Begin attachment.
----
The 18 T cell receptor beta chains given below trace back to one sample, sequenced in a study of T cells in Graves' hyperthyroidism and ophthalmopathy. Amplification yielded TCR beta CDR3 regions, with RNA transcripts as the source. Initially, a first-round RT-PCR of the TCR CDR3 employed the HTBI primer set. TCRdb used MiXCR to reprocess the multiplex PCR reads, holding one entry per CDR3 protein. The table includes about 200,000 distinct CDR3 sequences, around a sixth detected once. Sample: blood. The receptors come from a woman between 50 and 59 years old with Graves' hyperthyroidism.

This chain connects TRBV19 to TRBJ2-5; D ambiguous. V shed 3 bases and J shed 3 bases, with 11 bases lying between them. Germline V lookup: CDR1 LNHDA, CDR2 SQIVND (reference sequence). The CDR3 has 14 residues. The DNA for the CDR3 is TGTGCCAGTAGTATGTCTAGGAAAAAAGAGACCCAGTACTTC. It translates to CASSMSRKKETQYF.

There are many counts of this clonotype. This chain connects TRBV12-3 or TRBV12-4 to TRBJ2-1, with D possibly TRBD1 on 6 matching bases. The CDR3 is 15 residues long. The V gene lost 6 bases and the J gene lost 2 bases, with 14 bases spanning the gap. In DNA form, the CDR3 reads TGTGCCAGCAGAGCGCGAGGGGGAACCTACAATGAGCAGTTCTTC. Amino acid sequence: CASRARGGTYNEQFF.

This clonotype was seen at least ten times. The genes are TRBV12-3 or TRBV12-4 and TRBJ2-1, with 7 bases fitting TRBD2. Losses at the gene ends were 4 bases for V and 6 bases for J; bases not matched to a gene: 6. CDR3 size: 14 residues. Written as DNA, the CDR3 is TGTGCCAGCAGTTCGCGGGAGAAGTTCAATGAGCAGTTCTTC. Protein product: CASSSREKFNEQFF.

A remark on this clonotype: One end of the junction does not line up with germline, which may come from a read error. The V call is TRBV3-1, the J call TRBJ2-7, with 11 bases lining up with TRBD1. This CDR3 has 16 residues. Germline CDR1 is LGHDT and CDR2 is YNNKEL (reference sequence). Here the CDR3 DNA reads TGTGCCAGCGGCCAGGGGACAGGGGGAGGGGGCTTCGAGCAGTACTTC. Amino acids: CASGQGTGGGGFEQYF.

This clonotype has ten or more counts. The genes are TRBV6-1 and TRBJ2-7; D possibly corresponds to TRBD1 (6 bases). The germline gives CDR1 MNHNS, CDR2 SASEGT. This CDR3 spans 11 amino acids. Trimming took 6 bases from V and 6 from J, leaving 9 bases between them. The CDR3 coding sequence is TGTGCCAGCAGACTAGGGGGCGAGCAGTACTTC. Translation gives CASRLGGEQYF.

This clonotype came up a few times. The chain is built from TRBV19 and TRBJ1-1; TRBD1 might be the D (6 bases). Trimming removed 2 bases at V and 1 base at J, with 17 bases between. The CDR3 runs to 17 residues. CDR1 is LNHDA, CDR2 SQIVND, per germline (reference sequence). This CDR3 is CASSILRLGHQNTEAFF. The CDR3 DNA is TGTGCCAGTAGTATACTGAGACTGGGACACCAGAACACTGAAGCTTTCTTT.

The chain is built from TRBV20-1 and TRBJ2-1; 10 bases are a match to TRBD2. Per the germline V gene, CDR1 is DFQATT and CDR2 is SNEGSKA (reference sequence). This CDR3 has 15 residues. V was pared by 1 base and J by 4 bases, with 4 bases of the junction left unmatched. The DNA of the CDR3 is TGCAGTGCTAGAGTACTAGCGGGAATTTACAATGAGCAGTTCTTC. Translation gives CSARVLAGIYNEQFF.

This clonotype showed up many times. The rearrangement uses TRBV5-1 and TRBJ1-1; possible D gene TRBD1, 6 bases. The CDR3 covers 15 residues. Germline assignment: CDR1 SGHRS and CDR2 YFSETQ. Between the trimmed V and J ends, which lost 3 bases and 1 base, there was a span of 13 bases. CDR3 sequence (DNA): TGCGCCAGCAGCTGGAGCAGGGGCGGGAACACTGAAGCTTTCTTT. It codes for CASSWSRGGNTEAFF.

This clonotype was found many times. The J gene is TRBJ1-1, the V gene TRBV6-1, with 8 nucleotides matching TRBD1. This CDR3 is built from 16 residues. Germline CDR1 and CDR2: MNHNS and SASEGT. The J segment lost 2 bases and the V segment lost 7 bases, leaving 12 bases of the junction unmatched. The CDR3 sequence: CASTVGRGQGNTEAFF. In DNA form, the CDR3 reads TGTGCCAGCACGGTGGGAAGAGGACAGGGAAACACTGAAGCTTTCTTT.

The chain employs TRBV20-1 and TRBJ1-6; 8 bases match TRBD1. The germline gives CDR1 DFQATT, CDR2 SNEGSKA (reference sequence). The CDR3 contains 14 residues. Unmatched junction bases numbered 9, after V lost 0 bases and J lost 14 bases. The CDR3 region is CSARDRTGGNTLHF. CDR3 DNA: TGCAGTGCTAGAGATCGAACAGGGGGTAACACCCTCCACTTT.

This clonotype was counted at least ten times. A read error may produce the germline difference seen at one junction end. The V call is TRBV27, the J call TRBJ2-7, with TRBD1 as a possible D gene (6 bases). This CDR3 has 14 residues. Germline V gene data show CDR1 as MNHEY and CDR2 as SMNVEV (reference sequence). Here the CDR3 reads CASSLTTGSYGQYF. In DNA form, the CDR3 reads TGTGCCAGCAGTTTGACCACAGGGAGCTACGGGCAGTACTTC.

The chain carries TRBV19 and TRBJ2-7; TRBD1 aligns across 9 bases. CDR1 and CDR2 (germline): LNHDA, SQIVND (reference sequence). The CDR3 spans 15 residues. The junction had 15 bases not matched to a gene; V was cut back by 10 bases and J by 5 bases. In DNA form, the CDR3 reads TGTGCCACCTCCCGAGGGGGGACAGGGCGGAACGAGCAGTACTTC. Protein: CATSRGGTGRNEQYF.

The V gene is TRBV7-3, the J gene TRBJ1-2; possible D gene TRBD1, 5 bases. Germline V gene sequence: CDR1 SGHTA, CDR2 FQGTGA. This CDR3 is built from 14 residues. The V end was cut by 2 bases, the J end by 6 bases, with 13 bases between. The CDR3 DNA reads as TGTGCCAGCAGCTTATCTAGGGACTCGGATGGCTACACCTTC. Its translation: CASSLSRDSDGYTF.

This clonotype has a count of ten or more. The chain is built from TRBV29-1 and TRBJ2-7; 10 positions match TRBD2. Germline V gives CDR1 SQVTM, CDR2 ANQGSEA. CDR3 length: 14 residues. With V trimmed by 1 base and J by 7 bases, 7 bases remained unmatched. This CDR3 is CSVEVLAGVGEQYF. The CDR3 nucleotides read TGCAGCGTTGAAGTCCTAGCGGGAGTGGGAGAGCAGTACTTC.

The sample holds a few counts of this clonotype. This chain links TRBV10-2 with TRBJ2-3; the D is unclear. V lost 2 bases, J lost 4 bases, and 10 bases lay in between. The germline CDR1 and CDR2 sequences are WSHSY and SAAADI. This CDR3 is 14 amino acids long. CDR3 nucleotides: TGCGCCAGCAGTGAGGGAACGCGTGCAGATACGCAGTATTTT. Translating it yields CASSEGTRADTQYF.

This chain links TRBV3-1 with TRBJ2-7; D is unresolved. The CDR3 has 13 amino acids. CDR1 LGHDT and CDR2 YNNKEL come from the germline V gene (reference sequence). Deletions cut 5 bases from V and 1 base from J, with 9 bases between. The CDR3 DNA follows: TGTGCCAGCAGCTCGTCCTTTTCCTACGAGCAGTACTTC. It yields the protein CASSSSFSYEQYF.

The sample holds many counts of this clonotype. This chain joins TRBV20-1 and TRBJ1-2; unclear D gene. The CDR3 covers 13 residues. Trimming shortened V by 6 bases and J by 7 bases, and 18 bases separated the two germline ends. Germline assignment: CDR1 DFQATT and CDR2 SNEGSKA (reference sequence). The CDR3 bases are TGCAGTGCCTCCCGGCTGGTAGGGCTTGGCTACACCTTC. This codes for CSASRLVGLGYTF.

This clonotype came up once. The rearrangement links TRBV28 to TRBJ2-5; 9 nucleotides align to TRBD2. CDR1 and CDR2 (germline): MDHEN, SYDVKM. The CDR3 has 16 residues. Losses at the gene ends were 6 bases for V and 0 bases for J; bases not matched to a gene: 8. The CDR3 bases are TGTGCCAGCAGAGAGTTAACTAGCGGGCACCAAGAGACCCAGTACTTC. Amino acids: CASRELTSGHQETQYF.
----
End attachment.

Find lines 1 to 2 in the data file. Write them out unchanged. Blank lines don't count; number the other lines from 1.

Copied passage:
The 18 T cell receptor beta chains given below trace back to one sample, sequenced in a study of T cells in Graves' hyperthyroidism and ophthalmopathy. Amplification yielded TCR beta CDR3 regions, with RNA transcripts as the source. Initially, a first-round RT-PCR of the TCR CDR3 employed the HTBI primer set. TCRdb used MiXCR to reprocess the multiplex PCR reads, holding one entry per CDR3 protein. The table includes about 200,000 distinct CDR3 sequences, around a sixth detected once. Sample: blood. The receptors come from a woman between 50 and 59 years old with Graves' hyperthyroidism.

This chain connects TRBV19 to TRBJ2-5; D ambiguous. V shed 3 bases and J shed 3 bases, with 11 bases lying between them. Germline V lookup: CDR1 LNHDA, CDR2 SQIVND (reference sequence). The CDR3 has 14 residues. The DNA for the CDR3 is TGTGCCAGTAGTATGTCTAGGAAAAAAGAGACCCAGTACTTC. It translates to CASSMSRKKETQYF.